Jonah Kim, Copy

While students everywhere are experiencing online classes and some are not even able to go into physical school, many sports teams have continued practicing and competing. For the Seabury chess team, however, this is not the case; this year their competitions will be held online. Not being face to face with an opponent is certainly different and brings a whole new aspect to the game.

    One main issue that comes up with online competitions is cheating. Freshman Xiangxiang Zhang says, “There are a lot of worries I have with online chess. Mostly because in chess it’s so easy to cheat because computers at this point can play better than any human Grandmaster . . . and it’s so easy to find a computer. I’m really worried about how easily people can cheat.” A Chess Grandmaster is the highest attainable level of chess and only 1500 out of the 800 million chess players in the world have achieved this title.

Eighth grader Truman Sizemore is also concerned about cheating: “I think that having digital competitions will impact the matches a lot, because if people really wanted to win, they could just run a computer program on a different computer or device and totally take the fun out of it.” Sizemore predicts that some will try to use this crutch. “I think that some people will gain advantages by cheating, and this kind of takes the spirit of the game away,” he says.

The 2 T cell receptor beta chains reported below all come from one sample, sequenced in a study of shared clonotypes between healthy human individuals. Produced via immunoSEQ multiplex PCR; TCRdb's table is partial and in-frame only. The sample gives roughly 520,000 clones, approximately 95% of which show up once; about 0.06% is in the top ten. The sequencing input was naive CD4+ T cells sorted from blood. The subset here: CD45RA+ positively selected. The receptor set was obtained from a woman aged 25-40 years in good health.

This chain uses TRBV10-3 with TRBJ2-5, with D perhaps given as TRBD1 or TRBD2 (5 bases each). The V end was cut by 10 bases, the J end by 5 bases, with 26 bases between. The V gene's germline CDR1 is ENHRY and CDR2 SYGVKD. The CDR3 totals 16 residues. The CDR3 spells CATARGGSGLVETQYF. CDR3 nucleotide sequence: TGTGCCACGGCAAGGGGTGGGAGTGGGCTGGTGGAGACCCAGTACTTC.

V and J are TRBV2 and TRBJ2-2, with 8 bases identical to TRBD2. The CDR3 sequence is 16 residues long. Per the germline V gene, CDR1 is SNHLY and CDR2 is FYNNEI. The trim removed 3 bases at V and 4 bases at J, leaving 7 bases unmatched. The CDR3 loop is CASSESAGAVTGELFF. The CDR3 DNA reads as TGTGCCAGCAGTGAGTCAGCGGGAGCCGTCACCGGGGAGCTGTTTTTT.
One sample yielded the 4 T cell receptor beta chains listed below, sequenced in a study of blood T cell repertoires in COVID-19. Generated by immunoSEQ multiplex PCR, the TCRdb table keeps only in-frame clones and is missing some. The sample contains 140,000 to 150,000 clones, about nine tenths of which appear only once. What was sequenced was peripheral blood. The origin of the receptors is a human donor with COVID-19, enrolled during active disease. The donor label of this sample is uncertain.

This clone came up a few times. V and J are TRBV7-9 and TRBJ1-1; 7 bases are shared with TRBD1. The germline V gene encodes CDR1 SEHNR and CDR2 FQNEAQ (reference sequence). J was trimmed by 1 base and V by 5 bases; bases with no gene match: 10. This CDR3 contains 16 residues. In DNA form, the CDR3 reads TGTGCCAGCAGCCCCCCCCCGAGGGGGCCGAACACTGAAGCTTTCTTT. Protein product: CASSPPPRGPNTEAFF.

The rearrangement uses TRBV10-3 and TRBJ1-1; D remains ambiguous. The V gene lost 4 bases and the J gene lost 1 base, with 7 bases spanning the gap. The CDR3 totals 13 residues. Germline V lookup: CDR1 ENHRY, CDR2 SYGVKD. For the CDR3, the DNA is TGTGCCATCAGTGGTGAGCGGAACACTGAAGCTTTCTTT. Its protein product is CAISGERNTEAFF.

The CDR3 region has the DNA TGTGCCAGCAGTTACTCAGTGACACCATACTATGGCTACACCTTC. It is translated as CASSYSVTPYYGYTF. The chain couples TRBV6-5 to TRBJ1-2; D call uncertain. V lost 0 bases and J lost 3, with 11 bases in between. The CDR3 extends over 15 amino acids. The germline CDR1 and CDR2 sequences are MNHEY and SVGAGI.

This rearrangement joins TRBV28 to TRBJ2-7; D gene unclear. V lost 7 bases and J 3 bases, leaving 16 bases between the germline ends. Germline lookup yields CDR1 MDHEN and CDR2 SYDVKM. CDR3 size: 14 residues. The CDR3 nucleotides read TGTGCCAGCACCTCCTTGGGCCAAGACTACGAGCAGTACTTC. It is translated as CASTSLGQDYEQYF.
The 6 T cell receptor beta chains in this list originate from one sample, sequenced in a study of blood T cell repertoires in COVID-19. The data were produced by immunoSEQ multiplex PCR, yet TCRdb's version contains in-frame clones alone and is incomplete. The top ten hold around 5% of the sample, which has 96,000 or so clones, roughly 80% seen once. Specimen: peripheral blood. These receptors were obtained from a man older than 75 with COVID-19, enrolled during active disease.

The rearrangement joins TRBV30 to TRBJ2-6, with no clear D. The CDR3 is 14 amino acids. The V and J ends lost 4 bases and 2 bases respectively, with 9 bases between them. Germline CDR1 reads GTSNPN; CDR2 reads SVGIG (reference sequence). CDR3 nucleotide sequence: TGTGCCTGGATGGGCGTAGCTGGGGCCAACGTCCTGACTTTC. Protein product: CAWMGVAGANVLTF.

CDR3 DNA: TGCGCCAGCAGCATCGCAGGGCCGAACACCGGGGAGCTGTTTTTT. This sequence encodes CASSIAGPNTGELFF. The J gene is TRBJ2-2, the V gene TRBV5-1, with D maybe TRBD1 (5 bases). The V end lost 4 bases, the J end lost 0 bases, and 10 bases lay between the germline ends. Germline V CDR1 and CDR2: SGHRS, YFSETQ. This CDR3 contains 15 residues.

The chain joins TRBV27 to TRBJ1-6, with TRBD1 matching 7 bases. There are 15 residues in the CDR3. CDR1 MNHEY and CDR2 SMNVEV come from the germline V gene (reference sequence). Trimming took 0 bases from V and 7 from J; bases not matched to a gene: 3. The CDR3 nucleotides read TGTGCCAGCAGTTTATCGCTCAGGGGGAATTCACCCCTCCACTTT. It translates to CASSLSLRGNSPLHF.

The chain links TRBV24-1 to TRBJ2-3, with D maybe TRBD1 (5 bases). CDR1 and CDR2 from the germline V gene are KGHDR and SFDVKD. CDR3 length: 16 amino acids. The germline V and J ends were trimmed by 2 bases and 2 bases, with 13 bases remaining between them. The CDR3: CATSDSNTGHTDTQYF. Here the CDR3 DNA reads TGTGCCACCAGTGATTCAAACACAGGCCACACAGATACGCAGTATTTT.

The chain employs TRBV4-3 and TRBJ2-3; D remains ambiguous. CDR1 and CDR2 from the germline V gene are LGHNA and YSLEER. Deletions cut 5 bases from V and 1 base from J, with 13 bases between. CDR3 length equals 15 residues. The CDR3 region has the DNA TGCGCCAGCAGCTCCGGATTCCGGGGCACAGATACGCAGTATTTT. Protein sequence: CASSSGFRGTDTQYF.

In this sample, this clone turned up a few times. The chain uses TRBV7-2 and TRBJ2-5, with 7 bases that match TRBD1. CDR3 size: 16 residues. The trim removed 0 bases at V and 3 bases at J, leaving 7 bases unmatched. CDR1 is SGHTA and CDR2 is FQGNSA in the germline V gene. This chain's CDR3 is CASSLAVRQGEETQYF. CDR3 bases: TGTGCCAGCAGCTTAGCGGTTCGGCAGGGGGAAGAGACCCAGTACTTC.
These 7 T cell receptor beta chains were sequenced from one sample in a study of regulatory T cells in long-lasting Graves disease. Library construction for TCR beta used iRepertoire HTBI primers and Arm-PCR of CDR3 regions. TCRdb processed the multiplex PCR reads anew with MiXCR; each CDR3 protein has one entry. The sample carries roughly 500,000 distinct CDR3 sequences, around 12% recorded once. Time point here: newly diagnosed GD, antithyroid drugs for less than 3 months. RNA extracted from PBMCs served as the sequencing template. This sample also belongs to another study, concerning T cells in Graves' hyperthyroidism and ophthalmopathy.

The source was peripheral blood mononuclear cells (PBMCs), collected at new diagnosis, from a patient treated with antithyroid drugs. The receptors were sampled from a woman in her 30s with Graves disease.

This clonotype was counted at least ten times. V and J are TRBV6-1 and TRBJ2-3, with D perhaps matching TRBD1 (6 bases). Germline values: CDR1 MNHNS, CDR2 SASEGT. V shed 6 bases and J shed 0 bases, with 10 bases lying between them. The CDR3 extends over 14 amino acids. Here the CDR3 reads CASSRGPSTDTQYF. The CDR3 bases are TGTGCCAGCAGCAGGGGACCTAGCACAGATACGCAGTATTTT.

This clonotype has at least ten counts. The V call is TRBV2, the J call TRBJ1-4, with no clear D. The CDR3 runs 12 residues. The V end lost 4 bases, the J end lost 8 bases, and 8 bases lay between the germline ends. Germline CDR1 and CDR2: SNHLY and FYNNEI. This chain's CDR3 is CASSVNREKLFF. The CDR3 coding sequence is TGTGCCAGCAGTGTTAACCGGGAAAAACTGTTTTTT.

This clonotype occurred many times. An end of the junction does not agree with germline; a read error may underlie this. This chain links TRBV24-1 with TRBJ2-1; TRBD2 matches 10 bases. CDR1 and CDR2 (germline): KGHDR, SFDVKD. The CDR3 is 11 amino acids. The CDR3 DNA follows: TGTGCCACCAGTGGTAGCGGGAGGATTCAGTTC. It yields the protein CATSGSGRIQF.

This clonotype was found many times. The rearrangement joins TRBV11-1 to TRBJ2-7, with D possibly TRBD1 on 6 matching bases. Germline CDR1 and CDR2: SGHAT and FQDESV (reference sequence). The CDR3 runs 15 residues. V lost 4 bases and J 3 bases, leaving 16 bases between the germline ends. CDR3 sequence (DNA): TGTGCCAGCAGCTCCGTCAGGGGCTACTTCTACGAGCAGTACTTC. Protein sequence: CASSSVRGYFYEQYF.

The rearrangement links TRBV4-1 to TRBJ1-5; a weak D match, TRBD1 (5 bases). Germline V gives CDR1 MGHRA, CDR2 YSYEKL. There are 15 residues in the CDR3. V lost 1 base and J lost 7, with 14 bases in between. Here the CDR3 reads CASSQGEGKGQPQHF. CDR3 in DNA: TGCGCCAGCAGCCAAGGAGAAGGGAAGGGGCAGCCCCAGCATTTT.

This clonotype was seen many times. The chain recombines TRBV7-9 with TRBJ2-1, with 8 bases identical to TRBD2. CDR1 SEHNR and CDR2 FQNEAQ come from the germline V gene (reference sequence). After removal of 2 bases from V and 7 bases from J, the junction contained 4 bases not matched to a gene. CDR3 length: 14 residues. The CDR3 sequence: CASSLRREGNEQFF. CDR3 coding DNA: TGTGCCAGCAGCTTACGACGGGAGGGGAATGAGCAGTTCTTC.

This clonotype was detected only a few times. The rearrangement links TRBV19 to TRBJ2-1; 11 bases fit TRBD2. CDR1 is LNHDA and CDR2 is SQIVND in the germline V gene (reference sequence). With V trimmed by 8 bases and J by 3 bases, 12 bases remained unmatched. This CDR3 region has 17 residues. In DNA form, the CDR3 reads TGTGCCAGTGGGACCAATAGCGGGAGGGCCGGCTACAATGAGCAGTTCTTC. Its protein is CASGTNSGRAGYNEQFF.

Freshman Hayden Slough also explains that it might be hard to spot a cheater: “With the current format they’re going with, it would definitely be very possible to cheat rather easily, and no real way to tell whether someone else is cheating.”

    Along with the issue of cheating, the dynamic of a match completely changes when it is not in person. As Zhang says, “It feels a lot different when playing in person. Especially with an in-person board compared to pictures on a screen, calculating and looking forward is very different.” 

Sizemore is more concerned about the social aspect, saying, “The best thing about in person tournaments is that you could hang out with your friends and play football between games, and with online you just can’t really do that.” 

While the team has not had any online competitions yet, they have had practices in the new format. “The transition to practicing online as opposed to in person was a bit rough at first,” Slough says, “but it has definitely leveled out some.”

    Despite the concerns regarding online competitions, the team still feels prepared, even as new team members are forced to learn such an unorthodox way of competing. To sum it up, Zhang says, “This is all very new territory, but I think at the end of the day, it’s still the same game and the new beginners can enjoy chess just as much as we have.”